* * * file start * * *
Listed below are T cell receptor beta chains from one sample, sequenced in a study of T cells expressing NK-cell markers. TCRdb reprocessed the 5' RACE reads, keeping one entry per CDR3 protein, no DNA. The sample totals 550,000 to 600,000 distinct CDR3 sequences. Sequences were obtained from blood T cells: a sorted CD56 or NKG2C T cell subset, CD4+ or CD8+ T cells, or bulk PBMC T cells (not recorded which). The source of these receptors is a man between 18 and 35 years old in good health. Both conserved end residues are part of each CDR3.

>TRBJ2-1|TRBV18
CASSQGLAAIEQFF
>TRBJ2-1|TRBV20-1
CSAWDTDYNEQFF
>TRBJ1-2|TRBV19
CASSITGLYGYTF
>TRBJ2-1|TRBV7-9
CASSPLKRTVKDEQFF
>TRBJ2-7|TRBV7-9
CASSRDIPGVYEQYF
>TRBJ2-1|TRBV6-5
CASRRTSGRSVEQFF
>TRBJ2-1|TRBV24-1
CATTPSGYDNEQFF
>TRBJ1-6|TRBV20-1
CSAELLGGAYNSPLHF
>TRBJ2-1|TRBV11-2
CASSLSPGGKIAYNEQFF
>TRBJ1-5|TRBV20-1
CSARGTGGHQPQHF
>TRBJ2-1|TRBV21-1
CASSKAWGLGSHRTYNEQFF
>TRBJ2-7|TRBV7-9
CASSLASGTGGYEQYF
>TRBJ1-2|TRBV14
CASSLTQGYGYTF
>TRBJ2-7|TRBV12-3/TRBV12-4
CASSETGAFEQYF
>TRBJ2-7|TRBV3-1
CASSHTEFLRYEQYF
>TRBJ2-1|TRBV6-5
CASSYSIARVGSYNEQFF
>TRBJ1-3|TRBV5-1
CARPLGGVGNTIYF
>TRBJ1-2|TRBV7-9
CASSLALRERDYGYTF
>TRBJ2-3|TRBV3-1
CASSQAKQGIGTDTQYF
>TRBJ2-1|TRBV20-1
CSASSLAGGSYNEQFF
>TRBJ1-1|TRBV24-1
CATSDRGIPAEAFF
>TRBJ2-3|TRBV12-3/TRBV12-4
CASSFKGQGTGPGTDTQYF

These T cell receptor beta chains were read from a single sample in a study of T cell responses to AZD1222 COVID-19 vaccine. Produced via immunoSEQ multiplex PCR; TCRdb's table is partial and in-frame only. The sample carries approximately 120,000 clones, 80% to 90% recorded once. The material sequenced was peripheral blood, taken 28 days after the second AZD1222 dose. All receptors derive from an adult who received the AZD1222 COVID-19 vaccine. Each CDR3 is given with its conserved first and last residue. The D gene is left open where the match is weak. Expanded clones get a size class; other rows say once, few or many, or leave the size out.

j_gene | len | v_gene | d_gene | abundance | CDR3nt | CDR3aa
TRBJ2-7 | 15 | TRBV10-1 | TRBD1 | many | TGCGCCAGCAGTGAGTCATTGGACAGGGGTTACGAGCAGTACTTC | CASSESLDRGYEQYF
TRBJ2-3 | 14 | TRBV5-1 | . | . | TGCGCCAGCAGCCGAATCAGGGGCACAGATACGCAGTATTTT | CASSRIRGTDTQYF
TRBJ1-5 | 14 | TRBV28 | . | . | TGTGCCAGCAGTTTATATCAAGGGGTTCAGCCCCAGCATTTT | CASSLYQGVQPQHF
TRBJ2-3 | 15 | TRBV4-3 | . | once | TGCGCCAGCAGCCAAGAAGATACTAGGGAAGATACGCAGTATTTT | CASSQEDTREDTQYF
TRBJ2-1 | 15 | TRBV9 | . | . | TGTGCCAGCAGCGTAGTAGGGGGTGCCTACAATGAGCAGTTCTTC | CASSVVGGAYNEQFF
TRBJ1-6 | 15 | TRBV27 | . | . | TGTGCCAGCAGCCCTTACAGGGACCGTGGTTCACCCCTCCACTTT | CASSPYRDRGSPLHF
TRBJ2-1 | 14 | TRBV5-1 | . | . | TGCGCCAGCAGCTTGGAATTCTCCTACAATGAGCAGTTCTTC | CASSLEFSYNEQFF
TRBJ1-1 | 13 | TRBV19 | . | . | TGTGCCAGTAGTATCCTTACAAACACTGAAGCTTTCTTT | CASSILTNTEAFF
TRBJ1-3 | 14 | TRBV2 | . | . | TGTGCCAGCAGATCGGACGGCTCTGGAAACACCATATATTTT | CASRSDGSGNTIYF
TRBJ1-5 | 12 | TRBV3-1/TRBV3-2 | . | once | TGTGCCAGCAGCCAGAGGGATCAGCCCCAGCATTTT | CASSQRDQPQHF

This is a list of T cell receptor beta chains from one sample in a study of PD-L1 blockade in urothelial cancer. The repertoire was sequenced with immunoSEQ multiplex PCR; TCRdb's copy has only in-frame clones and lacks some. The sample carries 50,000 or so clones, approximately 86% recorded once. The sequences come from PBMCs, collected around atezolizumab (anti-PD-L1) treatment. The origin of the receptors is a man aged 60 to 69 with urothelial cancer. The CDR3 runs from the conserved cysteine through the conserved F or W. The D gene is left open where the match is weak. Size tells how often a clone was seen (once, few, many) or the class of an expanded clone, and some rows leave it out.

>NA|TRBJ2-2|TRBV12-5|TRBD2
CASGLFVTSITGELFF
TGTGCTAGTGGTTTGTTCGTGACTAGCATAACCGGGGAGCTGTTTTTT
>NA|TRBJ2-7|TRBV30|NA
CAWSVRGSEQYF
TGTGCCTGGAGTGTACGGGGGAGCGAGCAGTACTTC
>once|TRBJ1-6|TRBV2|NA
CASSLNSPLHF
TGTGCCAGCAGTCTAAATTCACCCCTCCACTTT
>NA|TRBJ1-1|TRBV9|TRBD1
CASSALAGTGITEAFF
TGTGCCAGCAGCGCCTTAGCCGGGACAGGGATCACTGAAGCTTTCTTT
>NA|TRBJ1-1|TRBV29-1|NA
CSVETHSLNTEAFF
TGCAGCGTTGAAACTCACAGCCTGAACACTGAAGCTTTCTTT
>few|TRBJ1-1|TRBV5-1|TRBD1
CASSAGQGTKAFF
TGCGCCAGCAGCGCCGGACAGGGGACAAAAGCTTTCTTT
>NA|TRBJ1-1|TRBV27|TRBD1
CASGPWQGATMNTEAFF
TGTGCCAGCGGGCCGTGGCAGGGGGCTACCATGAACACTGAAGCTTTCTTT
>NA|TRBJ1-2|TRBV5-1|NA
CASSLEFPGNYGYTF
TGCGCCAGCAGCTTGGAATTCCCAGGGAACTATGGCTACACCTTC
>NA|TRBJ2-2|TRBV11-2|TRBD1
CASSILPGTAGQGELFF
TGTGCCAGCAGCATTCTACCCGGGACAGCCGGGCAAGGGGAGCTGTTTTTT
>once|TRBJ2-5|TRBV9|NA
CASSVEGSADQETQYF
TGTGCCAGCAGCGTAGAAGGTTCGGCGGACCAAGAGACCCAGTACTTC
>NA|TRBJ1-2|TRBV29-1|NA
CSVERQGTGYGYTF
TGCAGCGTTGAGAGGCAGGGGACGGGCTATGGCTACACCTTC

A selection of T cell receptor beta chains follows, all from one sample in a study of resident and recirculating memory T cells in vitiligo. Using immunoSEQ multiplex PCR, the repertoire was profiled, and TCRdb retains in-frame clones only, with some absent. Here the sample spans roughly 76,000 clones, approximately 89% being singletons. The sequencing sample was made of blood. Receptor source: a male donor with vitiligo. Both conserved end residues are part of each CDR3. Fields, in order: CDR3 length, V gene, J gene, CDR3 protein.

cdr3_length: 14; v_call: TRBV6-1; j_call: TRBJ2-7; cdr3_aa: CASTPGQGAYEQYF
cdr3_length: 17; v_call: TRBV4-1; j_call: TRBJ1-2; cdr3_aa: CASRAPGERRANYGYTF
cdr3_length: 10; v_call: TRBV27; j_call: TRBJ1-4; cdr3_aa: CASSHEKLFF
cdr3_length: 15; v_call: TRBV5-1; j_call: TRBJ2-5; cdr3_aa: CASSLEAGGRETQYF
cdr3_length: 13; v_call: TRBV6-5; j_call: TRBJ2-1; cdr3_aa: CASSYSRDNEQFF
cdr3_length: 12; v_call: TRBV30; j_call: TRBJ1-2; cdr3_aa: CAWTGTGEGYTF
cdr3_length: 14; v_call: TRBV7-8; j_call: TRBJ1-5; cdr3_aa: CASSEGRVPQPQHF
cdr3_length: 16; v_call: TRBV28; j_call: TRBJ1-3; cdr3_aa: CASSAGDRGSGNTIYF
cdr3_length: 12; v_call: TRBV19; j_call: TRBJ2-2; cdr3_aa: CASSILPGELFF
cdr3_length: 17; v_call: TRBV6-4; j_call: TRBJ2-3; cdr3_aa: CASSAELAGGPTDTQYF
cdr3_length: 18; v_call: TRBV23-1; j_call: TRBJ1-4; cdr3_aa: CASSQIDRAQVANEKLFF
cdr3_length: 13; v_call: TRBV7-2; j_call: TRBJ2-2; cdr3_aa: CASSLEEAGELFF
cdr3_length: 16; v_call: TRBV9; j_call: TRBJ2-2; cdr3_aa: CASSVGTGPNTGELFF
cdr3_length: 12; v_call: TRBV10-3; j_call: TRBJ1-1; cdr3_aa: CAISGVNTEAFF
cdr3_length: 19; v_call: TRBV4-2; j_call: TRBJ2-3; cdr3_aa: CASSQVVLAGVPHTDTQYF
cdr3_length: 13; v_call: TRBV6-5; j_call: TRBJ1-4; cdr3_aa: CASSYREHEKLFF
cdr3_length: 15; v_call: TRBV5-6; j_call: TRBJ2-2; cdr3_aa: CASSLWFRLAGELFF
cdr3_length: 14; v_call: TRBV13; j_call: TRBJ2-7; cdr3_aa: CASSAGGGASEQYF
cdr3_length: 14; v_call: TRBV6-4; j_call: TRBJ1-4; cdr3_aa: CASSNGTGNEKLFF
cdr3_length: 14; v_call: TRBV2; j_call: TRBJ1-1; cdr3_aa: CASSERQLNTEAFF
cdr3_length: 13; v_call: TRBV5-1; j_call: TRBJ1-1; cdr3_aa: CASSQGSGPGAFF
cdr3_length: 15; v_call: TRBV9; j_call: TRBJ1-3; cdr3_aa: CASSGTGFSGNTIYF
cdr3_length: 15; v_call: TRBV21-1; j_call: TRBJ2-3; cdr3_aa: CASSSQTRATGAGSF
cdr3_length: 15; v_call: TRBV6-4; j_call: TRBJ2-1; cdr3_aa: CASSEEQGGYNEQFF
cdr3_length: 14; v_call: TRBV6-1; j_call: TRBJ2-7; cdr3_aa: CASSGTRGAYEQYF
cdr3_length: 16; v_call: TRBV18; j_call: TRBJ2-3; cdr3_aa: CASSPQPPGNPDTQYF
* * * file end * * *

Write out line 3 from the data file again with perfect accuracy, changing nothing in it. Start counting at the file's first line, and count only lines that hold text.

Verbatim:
CASSQGLAAIEQFF